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WCAB Powerless to Redact PTP Reports; Make Defense Pay for Non-Report Treatment

November 30th, 2012

Sit back, dear readers, and hear a wonderful story – one that will warm your hearts and soothe your hurts after another week of the senseless mayhem that is California workers’ compensation.

Imagine a worker sustaining an injury and receiving an award for future medical treatment.  As the award is often the end of the contest for many defendants, it was just the beginning for the worker’s self-insured employer.

Years of litigation would follow, disputing what was reasonable and necessary at every step.  The injured worker, representing herself, regularly shirked procedure and regulation alike, increasing the chaos involved.

During this non-stop rampage of workers’ compensation treatment battles, applicant, defendant’s attorney, and the workers’ compensation Judge became well acquainted with each other.  Meanwhile, applicant switched her primary treating physician again and again (by her choice because she wasn’t happy with the physician, and then by the actions of the defense because her preferred physicians were not complying with reporting requirements).

After applicant reluctantly returned to her old PTP for a couple of visits, she went AWOL and began treating with the physicians that had been administratively removed for not providing timely treatment reports.

The WCJ eventually came up with a solution to the problem – he ordered defendant to reimburse applicant for self-procured treatment with the administratively removed physicians, and also ordered defendant to help find a new primary treating physician that would accept a workers’ compensation patient and could keep to the reporting requirements.  Additionally, the WCJ ordered that the reports of the treating physician applicant so despised and disagreed with be redacted, so as to prevent the disputes of the past from poisoning the treatment relationships of the future.

So defendant was faced with the prospect of paying for physician visits and treatment which it could not review or monitor, and wasting the money paid for the treatment received by applicant’s previous primary treating physician.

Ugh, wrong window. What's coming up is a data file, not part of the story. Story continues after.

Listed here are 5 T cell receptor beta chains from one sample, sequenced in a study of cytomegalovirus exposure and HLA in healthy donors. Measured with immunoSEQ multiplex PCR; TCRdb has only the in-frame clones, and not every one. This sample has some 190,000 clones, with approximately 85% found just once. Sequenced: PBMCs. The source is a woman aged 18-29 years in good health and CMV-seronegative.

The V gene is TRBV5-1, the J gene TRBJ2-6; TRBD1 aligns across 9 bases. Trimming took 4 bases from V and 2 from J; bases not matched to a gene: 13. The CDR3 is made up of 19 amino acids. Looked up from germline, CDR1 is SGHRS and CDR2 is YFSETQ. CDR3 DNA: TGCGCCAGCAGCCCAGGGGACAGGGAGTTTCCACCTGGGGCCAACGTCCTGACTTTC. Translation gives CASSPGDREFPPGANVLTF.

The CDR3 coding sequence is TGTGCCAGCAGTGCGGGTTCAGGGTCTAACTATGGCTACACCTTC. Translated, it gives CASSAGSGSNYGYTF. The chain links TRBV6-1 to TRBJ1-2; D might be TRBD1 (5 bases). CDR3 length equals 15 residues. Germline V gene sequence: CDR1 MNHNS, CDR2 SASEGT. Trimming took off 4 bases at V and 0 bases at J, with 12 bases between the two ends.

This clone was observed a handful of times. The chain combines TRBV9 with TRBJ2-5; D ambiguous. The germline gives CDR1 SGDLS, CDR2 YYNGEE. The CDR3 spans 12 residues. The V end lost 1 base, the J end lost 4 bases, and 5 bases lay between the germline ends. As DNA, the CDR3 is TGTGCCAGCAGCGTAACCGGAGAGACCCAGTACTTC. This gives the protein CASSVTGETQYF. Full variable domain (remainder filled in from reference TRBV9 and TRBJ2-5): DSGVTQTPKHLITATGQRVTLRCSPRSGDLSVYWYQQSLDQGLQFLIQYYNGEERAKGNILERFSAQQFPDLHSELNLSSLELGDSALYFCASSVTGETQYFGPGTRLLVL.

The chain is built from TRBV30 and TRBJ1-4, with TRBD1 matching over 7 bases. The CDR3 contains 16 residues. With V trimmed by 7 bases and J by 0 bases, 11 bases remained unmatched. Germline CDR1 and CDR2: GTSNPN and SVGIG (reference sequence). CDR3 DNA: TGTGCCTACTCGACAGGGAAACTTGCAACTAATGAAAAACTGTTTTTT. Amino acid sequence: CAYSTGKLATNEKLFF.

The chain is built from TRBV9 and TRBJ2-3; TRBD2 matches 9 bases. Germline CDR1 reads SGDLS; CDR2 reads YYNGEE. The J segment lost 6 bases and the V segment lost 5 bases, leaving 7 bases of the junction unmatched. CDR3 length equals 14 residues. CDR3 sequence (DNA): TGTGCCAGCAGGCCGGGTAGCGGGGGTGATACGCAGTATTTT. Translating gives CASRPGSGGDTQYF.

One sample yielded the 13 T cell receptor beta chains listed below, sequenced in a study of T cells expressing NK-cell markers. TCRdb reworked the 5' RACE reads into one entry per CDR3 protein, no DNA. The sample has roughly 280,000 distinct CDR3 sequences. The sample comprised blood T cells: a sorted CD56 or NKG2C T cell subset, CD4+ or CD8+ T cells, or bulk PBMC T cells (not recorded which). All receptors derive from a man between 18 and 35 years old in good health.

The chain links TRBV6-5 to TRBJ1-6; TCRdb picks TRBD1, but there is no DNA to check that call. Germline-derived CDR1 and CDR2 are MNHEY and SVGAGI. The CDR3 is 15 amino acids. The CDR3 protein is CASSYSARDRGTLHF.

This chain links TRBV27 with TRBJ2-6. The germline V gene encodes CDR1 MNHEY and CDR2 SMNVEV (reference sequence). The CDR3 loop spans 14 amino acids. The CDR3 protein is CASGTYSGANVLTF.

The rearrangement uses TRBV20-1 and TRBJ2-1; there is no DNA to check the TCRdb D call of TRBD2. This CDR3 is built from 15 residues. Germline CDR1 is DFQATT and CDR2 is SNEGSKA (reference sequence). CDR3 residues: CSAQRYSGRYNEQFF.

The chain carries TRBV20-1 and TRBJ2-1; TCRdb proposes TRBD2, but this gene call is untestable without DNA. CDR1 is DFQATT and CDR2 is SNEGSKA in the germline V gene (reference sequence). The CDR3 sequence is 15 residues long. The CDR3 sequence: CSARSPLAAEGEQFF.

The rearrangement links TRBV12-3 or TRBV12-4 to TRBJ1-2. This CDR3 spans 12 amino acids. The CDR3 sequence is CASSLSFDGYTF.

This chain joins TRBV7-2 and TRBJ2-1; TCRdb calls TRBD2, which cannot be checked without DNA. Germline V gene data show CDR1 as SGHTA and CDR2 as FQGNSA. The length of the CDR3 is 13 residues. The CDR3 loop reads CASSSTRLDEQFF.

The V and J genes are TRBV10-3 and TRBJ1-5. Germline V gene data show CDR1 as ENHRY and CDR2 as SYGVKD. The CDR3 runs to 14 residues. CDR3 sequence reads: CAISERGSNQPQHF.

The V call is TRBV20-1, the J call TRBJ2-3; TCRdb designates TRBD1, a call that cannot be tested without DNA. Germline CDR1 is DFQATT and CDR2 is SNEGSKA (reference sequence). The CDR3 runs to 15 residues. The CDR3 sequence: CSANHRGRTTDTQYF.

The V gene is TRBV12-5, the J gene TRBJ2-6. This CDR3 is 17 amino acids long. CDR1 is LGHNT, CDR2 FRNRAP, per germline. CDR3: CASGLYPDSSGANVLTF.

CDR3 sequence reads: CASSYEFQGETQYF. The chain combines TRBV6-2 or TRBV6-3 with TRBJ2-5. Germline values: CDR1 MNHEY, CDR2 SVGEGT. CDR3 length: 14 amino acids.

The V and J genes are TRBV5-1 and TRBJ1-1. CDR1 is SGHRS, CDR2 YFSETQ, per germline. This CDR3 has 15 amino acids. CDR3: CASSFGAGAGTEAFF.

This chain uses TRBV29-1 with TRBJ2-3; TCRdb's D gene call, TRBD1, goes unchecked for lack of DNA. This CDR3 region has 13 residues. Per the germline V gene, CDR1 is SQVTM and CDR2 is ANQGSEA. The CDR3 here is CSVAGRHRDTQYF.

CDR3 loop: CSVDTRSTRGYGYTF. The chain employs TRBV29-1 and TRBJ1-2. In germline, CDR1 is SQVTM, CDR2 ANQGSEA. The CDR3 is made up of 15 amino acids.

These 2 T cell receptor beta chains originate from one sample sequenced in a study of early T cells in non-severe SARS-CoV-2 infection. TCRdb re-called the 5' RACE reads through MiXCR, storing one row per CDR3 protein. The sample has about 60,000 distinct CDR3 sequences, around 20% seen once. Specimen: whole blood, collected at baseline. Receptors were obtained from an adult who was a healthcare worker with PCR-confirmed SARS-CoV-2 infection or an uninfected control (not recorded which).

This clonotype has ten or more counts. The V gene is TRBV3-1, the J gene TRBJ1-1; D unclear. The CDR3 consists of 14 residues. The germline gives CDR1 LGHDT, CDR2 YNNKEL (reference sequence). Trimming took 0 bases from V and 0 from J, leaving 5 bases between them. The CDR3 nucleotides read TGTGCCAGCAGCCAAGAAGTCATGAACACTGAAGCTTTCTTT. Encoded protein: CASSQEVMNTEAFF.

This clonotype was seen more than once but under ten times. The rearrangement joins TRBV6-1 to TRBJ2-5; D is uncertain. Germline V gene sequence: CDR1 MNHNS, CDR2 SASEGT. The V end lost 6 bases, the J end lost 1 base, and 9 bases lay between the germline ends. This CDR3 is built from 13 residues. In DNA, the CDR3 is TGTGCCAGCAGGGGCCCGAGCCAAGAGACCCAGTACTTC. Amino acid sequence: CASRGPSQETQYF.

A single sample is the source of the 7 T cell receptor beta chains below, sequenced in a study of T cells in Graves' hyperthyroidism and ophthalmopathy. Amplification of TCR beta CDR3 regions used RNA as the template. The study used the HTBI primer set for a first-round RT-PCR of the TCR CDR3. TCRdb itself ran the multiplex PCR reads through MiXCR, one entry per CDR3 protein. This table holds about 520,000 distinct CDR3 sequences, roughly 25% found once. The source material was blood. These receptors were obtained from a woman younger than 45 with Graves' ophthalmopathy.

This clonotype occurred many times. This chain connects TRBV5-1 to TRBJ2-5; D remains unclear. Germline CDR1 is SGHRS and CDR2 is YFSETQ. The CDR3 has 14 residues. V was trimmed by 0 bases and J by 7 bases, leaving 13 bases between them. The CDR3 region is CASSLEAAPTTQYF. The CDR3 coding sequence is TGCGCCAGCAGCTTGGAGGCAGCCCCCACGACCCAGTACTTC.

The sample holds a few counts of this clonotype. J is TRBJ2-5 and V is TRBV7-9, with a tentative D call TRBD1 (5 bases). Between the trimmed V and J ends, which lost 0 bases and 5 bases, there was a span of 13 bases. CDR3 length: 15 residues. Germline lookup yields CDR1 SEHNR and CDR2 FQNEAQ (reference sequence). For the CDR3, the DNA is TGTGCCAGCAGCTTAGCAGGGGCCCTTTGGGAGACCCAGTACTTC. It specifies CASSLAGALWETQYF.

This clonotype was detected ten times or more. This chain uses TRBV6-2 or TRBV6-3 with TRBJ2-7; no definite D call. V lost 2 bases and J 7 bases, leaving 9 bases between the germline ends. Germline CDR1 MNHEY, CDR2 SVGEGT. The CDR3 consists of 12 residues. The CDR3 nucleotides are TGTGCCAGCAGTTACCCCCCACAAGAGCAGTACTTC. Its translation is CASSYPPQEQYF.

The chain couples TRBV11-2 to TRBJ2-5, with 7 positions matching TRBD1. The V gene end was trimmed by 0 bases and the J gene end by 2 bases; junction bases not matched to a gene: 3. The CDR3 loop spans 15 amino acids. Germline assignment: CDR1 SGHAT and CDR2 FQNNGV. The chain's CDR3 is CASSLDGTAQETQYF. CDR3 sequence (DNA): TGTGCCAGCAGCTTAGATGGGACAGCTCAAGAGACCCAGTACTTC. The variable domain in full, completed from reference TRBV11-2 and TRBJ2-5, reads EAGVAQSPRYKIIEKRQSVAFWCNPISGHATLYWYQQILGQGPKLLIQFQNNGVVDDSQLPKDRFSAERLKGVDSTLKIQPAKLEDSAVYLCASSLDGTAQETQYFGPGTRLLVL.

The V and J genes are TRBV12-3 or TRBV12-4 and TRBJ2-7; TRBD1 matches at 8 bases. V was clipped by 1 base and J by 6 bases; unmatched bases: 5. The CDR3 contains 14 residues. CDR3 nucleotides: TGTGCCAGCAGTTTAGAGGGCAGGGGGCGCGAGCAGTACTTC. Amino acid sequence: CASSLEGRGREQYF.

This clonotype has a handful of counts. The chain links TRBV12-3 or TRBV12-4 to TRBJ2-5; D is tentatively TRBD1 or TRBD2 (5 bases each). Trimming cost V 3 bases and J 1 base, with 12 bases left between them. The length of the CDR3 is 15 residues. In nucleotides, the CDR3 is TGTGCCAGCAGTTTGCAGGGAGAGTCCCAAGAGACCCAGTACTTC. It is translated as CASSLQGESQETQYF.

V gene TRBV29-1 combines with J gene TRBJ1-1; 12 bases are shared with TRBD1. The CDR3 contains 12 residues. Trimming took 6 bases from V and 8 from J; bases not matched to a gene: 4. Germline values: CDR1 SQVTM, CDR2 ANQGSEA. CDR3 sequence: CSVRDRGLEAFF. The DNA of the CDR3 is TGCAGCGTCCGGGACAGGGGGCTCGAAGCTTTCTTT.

Naturally, defendant had a problem with this – and decided to appeal.  The Workers’ Compensation Appeals Board decided to let the matter stand as it was and denied defendant’s petition.  Then, something miraculous happened – the Court of Appeal chose to grant defendant’s petition for a writ of review, and ordered the WCJ’s order rescinded.

With respect to reimbursement, the Court of Appeal correctly noted that “[t]he WCAB, by denying the petition for reconsideration, acted without authority when it condoned [applicant’s] return to the same office that had been administratively removed.  We agree with [defendant] that she should not be allowed to circumvent a proper and valid order by seeking treatment [with physicians who have not] complied with reporting requirements.”

With respect to the redacted reports, the Court of Appeal held that the WCAB does not have the power to remove the reports of a primary treating physician from the record, even in complicated cases or in cases where there is an ongoing feud between employee and physician.

So, what does that mean for your weekend?  For one thing, this case should send a clear message to the treating physicians out there that think the title “Dr. Fancypants” means they don’t have to issue timely and complete reports… the defendant might have to foot the bill, but it always retains the right to monitor the course of treatment and challenge it for reasonableness and necessity.  And even Dr. Fancypants has dry-cleaning bills to pay.

Additionally, the treating physicians’ reports stick to the record like white on rice.  Just because a treating physician gives the applicant a diagnoses that he or she isn’t happy with (ranging from “you can go back to work” to “you’re addicted to opioids.”)  So while the applicant forum shops for new treating physician every time the current PTP gets wise to the scam, the record grows and grows.

The case? Adventist Health v. WCAB (Evelyn Fletcher), recently ordered published by the Court of Appeal.

An interesting side note – once an injured worker has received an award for future medical treatment, there is little incentive for an applicant’s attorney to represent the injured worker for purposes of enforcing the award.  In fact, applicants often have a hard time finding representation for the purposes of enforcement of future medical treatment, unless they are willing to settle out their future medical treatment award so an applicant’s attorney can cash it.  Perhaps the next round of reforms could allow injured workers to hire attorneys to enforce awards (on an hourly basis or so)?

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